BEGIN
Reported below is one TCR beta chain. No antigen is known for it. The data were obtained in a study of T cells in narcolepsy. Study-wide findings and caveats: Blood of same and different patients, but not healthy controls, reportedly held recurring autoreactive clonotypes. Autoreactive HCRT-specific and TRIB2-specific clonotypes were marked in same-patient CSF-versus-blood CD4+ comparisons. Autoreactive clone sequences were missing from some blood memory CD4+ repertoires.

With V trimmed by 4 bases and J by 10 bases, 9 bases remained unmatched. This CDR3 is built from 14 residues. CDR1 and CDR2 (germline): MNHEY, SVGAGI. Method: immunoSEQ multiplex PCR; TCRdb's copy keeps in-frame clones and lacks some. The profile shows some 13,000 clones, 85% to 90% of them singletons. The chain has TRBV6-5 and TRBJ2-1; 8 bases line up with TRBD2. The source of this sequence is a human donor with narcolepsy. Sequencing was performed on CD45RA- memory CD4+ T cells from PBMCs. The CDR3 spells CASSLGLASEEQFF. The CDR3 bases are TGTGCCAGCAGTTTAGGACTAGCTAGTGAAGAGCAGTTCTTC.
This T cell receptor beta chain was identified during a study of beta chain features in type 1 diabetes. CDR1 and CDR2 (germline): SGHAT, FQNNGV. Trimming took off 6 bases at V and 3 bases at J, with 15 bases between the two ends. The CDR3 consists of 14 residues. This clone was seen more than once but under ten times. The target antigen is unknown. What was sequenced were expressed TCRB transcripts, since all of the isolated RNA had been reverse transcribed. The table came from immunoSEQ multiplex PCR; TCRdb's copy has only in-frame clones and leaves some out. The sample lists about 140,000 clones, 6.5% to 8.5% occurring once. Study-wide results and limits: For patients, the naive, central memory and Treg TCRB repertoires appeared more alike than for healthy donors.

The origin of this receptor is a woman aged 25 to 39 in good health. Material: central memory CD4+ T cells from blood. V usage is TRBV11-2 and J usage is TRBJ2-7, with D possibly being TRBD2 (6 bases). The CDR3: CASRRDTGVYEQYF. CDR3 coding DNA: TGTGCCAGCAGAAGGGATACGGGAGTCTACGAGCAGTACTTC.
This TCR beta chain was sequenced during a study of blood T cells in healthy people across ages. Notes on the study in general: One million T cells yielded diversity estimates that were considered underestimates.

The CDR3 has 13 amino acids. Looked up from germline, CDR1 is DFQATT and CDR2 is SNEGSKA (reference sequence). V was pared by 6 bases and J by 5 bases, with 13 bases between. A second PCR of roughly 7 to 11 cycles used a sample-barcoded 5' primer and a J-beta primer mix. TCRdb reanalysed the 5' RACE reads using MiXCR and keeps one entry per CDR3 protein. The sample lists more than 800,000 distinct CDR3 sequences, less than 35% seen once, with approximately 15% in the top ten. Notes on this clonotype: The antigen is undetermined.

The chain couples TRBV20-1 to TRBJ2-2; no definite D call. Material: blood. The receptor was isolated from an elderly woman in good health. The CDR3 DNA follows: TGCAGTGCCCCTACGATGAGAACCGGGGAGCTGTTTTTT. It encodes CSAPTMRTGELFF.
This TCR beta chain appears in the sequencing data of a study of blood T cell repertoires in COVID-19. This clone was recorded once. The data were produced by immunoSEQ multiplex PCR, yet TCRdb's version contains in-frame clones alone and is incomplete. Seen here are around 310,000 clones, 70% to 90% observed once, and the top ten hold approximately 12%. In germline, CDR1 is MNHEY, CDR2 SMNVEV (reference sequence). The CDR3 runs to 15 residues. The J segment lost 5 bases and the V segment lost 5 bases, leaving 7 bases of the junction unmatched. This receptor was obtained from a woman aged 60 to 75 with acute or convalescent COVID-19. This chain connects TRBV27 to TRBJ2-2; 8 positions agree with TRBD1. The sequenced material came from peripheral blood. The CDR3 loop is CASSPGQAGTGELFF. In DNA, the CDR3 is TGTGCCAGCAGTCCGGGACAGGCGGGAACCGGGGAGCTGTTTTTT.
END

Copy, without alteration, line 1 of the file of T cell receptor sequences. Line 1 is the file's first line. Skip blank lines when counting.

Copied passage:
Reported below is one TCR beta chain. No antigen is known for it. The data were obtained in a study of T cells in narcolepsy. Study-wide findings and caveats: Blood of same and different patients, but not healthy controls, reportedly held recurring autoreactive clonotypes. Autoreactive HCRT-specific and TRIB2-specific clonotypes were marked in same-patient CSF-versus-blood CD4+ comparisons. Autoreactive clone sequences were missing from some blood memory CD4+ repertoires.